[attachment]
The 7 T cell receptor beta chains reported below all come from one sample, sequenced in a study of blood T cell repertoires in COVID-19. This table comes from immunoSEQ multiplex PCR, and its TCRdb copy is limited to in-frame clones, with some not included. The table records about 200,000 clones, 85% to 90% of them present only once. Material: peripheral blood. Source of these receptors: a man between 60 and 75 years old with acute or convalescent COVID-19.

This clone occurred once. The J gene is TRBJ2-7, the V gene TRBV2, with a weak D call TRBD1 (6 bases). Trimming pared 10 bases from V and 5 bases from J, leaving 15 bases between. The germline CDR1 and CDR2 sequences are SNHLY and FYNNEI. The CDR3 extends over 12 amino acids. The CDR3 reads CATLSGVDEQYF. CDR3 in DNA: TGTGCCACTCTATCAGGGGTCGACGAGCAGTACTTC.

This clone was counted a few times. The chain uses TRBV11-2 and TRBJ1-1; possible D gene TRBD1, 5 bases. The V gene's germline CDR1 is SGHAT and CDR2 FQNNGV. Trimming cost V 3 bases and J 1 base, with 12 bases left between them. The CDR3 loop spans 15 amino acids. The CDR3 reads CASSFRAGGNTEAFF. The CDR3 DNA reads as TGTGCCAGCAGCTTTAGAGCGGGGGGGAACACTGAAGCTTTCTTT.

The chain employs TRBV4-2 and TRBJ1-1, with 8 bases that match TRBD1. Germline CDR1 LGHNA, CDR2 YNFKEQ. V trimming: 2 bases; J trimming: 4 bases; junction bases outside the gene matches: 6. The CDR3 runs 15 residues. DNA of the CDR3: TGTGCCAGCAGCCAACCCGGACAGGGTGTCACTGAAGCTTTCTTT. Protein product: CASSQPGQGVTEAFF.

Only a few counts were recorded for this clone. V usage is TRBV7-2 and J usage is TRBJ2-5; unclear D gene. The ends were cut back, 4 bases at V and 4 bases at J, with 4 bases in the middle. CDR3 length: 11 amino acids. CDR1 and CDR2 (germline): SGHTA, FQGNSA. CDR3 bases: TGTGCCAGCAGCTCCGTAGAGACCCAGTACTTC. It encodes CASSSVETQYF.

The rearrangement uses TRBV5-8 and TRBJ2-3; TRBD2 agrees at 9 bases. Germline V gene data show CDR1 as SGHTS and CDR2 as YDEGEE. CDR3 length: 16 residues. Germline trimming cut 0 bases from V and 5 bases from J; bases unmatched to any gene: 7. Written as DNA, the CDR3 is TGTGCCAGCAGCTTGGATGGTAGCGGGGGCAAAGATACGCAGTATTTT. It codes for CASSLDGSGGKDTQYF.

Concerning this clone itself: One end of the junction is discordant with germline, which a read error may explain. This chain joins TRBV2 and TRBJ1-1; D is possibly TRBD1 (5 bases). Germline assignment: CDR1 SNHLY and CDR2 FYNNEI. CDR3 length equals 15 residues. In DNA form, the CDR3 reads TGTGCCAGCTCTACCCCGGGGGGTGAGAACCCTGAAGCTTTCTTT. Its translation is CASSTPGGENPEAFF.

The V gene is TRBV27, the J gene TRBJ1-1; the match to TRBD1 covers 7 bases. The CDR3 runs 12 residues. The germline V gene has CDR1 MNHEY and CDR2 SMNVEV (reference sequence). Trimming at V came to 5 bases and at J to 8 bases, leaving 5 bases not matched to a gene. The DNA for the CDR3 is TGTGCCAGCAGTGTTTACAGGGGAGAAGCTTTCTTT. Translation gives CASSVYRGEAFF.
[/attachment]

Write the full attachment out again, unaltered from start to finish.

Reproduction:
The 7 T cell receptor beta chains reported below all come from one sample, sequenced in a study of blood T cell repertoires in COVID-19. This table comes from immunoSEQ multiplex PCR, and its TCRdb copy is limited to in-frame clones, with some not included. The table records about 200,000 clones, 85% to 90% of them present only once. Material: peripheral blood. Source of these receptors: a man between 60 and 75 years old with acute or convalescent COVID-19.

This clone occurred once. The J gene is TRBJ2-7, the V gene TRBV2, with a weak D call TRBD1 (6 bases). Trimming pared 10 bases from V and 5 bases from J, leaving 15 bases between. The germline CDR1 and CDR2 sequences are SNHLY and FYNNEI. The CDR3 extends over 12 amino acids. The CDR3 reads CATLSGVDEQYF. CDR3 in DNA: TGTGCCACTCTATCAGGGGTCGACGAGCAGTACTTC.

This clone was counted a few times. The chain uses TRBV11-2 and TRBJ1-1; possible D gene TRBD1, 5 bases. The V gene's germline CDR1 is SGHAT and CDR2 FQNNGV. Trimming cost V 3 bases and J 1 base, with 12 bases left between them. The CDR3 loop spans 15 amino acids. The CDR3 reads CASSFRAGGNTEAFF. The CDR3 DNA reads as TGTGCCAGCAGCTTTAGAGCGGGGGGGAACACTGAAGCTTTCTTT.

The chain employs TRBV4-2 and TRBJ1-1, with 8 bases that match TRBD1. Germline CDR1 LGHNA, CDR2 YNFKEQ. V trimming: 2 bases; J trimming: 4 bases; junction bases outside the gene matches: 6. The CDR3 runs 15 residues. DNA of the CDR3: TGTGCCAGCAGCCAACCCGGACAGGGTGTCACTGAAGCTTTCTTT. Protein product: CASSQPGQGVTEAFF.

Only a few counts were recorded for this clone. V usage is TRBV7-2 and J usage is TRBJ2-5; unclear D gene. The ends were cut back, 4 bases at V and 4 bases at J, with 4 bases in the middle. CDR3 length: 11 amino acids. CDR1 and CDR2 (germline): SGHTA, FQGNSA. CDR3 bases: TGTGCCAGCAGCTCCGTAGAGACCCAGTACTTC. It encodes CASSSVETQYF.

The rearrangement uses TRBV5-8 and TRBJ2-3; TRBD2 agrees at 9 bases. Germline V gene data show CDR1 as SGHTS and CDR2 as YDEGEE. CDR3 length: 16 residues. Germline trimming cut 0 bases from V and 5 bases from J; bases unmatched to any gene: 7. Written as DNA, the CDR3 is TGTGCCAGCAGCTTGGATGGTAGCGGGGGCAAAGATACGCAGTATTTT. It codes for CASSLDGSGGKDTQYF.

Concerning this clone itself: One end of the junction is discordant with germline, which a read error may explain. This chain joins TRBV2 and TRBJ1-1; D is possibly TRBD1 (5 bases). Germline assignment: CDR1 SNHLY and CDR2 FYNNEI. CDR3 length equals 15 residues. In DNA form, the CDR3 reads TGTGCCAGCTCTACCCCGGGGGGTGAGAACCCTGAAGCTTTCTTT. Its translation is CASSTPGGENPEAFF.

The V gene is TRBV27, the J gene TRBJ1-1; the match to TRBD1 covers 7 bases. The CDR3 runs 12 residues. The germline V gene has CDR1 MNHEY and CDR2 SMNVEV (reference sequence). Trimming at V came to 5 bases and at J to 8 bases, leaving 5 bases not matched to a gene. The DNA for the CDR3 is TGTGCCAGCAGTGTTTACAGGGGAGAAGCTTTCTTT. Translation gives CASSVYRGEAFF.